New Horizon English, A thought provoking read.

Good morning. World's still turning, and for us each day is getting warmer and brighter. ...In the good, seasonal non-greenhouse way.
Has anyone ever written a consideration before on the stories in the New Horizon English textbooks? After reading each story for the first time, I felt like pausing and considering them. ...At least the two stories in the sannensei text.
A Mother's Lullaby is distinctly sad and blunt. An old tree witnesses the deaths of a girl and little boy from the effects of the Hiroshima a-bombing. There are burned and dead people, and despite the humanity of the girl attempting to care for the little boy, both die.
I compare this to stories about slavery in US schools. Only on that subject do I remember junior high readings that were equally meant to be horribly direct and sad on a topic so culturally scarring.
Also, it feels a little strange to be be an American in a Japanese school, teaching English, and reciting a story of the death of children due to our atomic bomb, theatrical gestures and all. Interesting. Oh, and this is overreading, but the 'sentient old tree' is found many times in Japanese stories, and is a little example of the country's connection to Shinto.
Towards the end of the text is The Fall of Freddie the Leaf. Very different story, underlyingly Asian ...maybe just Buddhist. Honestly this one's pretty cool, definitely different from children's stories I remember from my childhood.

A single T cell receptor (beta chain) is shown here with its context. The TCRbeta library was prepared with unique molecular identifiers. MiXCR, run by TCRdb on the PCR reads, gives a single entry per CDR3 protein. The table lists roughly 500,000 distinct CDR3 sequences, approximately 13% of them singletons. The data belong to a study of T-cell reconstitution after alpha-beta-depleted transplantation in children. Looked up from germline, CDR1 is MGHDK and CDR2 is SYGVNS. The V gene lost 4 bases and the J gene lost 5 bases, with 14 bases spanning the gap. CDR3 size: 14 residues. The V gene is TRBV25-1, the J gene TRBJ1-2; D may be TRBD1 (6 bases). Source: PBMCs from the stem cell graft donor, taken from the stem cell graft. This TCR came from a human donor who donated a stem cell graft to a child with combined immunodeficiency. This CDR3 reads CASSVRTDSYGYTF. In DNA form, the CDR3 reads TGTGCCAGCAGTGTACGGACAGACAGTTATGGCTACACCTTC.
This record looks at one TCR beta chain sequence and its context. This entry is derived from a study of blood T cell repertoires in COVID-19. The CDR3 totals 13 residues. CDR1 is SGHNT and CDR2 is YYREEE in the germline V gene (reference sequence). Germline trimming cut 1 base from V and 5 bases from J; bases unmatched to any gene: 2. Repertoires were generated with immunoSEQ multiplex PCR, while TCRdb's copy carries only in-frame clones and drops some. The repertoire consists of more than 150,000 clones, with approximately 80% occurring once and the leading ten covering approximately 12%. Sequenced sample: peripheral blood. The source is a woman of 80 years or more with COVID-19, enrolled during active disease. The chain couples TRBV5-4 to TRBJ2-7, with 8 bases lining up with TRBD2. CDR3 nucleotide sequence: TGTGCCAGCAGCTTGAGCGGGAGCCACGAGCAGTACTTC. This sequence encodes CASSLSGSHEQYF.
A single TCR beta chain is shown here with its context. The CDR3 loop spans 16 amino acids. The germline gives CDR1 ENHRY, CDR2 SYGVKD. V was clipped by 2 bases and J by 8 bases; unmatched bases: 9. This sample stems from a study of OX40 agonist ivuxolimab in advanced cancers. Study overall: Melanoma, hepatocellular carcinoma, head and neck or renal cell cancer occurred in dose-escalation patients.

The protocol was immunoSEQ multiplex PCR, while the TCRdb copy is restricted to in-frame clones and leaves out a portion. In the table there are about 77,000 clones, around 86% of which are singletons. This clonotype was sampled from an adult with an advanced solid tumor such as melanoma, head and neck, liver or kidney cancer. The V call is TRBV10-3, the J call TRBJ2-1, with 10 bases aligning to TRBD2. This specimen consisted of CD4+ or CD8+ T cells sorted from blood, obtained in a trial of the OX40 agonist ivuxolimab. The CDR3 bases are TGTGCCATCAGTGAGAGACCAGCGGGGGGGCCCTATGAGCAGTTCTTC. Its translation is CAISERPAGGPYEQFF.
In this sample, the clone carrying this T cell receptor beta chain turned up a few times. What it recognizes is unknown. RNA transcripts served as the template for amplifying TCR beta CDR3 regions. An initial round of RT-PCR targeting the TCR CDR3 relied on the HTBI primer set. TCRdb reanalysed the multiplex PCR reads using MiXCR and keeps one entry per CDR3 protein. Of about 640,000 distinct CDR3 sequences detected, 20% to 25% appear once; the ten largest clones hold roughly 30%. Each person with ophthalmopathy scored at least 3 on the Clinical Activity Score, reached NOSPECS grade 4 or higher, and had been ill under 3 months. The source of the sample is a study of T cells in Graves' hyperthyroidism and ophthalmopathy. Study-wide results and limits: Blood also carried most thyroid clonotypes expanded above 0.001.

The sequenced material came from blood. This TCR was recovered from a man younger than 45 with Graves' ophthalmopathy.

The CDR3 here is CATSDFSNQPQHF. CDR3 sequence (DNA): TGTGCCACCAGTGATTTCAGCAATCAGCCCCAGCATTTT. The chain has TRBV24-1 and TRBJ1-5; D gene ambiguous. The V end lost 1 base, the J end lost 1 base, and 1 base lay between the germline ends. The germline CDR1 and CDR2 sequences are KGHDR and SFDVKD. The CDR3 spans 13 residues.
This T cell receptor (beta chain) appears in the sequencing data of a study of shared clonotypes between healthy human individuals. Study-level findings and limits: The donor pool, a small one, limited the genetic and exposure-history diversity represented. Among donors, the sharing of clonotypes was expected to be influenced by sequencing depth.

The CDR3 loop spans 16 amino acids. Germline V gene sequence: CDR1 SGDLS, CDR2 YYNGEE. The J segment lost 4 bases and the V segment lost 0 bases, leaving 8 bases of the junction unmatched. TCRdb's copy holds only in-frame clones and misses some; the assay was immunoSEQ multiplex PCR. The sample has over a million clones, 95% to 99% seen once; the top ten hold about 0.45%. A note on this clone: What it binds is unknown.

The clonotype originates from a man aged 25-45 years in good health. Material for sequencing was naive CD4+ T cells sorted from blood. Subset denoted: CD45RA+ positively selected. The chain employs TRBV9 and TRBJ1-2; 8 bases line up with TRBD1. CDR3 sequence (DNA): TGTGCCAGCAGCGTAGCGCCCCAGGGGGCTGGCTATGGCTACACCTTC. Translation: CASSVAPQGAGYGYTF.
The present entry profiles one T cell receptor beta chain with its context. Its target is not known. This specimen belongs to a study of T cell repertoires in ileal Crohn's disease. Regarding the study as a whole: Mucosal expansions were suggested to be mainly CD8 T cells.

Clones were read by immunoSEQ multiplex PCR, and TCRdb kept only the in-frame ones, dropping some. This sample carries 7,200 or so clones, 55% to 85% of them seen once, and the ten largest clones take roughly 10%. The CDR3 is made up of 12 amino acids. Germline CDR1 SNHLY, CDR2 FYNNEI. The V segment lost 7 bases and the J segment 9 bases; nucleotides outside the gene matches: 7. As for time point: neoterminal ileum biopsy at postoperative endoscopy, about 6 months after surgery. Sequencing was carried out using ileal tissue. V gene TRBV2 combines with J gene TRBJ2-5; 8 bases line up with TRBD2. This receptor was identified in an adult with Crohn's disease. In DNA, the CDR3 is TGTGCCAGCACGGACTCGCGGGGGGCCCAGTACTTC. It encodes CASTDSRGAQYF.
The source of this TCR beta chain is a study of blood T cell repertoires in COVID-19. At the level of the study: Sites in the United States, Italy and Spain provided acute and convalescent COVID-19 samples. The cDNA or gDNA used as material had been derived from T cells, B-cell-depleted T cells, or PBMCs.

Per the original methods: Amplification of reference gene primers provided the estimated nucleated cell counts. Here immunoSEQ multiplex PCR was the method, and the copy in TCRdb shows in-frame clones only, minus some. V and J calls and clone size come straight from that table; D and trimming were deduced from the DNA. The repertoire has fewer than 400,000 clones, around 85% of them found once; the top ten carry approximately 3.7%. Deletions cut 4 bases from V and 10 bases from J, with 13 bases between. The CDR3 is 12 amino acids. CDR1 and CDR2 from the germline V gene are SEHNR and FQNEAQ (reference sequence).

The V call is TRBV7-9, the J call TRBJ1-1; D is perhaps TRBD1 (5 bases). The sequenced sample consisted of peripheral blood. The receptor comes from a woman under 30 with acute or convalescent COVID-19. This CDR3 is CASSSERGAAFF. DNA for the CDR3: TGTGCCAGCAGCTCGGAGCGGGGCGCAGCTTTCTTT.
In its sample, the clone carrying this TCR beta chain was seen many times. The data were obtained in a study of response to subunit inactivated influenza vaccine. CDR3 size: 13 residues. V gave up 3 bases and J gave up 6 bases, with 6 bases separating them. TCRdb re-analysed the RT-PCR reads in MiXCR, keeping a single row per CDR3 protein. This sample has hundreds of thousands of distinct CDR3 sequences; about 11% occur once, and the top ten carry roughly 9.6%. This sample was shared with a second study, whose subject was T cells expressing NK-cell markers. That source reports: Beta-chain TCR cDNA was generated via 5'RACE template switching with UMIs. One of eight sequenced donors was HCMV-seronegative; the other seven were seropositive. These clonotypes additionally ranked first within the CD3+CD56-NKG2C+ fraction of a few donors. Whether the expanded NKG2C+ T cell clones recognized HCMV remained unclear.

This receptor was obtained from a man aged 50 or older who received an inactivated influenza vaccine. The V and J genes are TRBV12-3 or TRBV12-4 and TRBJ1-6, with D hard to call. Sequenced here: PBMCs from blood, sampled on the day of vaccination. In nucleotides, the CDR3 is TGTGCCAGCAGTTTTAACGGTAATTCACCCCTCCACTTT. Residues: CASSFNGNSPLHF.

It is a moral tale, told in an Asian story staple of a young man being cleared of his misconceptions by a wiser man. Hey, sentient trees again! See the trend...
By the end of the story, Freddie dies contently having learned that life itself is eternal, even if he isn't, and a worthy life is a purpose centered around others and enjoying the world around him. And in the world's cyclical nature, as Freddie dies, new life is already being created.
Other than Asian and/or Buddhist stories, I can't think of any children's stories I read that had both characters die with smiles after discussing and accepting their transitory existence.
Again, maybe way overreading into the thing, but the story feels very Buddhist, with the last couple of lines reminding me of Thich Nhat Hanh and St. Augustine. The reference to it being winter, but leaves already 'planned' for the spring is like T.N.H.'s words using the same analogy on seeing into total existence and beyond the immediate. All things are changing, and those leaves are real, just the conditions aren't right for their manifesting. And Augustine spoke of being so in touch with God that a tree appeared full of leaves and blossoms in the dead of winter.
Aaaand this post is already long, so I'll ignore the ninensei text's stories. Those were less interesting anyway. One tells us there's no magic answer to garbage, and the other is about a magical lizard ...or magic priest ...or guy blessed by God with a magical lizard. Something.
I know 'alls waiting because last week I said I'd tell a story about oranges and people in clam shells. I'll tease it again and say it's coming up tomorrow or Wednesday.
So that's it. Go help with graduation prep or something.